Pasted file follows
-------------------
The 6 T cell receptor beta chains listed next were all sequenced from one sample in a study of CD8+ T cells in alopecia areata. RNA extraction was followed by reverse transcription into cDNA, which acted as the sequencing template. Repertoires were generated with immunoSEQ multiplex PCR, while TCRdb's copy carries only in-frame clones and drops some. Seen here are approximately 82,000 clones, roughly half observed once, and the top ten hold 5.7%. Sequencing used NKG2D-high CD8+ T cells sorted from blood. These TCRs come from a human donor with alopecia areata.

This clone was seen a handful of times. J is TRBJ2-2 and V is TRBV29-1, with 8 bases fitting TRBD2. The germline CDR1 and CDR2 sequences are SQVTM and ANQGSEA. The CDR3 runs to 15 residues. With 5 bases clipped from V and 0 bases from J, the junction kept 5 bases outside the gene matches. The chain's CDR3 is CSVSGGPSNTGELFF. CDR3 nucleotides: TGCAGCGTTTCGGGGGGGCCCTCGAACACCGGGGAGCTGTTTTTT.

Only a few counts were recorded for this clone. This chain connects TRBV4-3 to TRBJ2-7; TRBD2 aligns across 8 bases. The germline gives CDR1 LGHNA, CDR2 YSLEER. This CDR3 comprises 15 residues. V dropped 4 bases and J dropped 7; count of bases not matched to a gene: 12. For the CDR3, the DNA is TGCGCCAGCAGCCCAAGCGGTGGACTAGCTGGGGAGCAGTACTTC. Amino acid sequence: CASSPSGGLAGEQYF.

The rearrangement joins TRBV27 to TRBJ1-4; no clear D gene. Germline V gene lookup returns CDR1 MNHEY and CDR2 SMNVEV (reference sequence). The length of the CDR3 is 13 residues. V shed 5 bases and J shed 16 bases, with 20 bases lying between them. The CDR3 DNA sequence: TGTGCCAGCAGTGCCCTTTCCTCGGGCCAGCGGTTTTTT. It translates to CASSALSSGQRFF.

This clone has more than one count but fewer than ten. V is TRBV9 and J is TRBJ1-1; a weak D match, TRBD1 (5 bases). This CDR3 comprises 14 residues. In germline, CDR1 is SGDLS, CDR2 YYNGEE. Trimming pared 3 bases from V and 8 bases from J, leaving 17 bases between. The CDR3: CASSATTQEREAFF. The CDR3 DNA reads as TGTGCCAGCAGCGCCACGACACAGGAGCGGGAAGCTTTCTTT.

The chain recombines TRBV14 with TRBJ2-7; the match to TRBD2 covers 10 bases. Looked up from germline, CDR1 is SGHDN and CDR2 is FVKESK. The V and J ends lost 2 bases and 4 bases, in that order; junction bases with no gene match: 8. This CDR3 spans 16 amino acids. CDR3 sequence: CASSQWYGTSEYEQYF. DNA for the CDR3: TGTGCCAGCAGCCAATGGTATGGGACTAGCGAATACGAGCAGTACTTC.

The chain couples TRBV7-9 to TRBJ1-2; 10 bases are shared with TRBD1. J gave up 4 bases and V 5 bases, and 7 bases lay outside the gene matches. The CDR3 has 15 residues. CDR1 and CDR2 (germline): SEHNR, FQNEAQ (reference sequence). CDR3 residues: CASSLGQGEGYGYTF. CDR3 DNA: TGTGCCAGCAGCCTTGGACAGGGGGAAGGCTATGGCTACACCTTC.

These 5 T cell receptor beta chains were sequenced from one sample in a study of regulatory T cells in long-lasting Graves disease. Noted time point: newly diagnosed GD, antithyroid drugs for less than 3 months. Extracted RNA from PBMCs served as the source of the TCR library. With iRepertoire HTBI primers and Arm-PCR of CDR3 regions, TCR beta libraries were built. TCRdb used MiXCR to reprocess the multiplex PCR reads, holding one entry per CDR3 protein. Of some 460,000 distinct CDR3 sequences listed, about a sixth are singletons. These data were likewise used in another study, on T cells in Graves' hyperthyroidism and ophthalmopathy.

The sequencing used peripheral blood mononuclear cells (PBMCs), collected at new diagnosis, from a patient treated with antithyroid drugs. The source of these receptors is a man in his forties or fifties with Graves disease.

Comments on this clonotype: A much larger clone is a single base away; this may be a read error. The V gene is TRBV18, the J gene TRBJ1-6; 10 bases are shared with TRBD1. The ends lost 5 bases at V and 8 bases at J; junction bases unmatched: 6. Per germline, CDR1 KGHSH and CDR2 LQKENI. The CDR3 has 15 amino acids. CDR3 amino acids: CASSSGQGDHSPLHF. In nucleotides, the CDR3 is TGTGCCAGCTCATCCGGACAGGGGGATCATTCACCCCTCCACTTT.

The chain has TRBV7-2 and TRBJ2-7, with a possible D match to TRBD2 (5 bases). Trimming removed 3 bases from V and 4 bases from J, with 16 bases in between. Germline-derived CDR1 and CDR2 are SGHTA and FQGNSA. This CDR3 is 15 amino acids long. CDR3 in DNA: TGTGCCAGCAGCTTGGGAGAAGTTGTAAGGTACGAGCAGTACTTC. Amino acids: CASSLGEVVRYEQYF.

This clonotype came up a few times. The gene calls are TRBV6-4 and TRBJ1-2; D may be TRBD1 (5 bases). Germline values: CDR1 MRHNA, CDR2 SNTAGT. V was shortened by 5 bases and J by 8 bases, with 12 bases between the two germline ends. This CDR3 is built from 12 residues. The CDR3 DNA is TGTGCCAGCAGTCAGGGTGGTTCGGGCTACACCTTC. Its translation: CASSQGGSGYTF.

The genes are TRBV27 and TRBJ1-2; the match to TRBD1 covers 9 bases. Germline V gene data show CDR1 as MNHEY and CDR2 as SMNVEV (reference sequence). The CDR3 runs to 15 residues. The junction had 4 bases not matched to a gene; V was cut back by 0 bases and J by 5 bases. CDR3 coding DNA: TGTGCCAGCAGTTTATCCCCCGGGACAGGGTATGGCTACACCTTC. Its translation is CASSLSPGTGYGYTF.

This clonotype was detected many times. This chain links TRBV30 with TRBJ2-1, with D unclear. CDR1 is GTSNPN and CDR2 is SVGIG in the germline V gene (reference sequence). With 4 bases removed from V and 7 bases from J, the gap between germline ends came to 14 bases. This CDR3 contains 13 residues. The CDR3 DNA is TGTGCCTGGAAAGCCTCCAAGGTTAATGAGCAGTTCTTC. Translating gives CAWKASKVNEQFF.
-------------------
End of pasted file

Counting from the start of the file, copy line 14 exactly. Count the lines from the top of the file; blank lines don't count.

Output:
This clonotype was detected many times. This chain links TRBV30 with TRBJ2-1, with D unclear. CDR1 is GTSNPN and CDR2 is SVGIG in the germline V gene (reference sequence). With 4 bases removed from V and 7 bases from J, the gap between germline ends came to 14 bases. This CDR3 contains 13 residues. The CDR3 DNA is TGTGCCTGGAAAGCCTCCAAGGTTAATGAGCAGTTCTTC. Translating gives CAWKASKVNEQFF.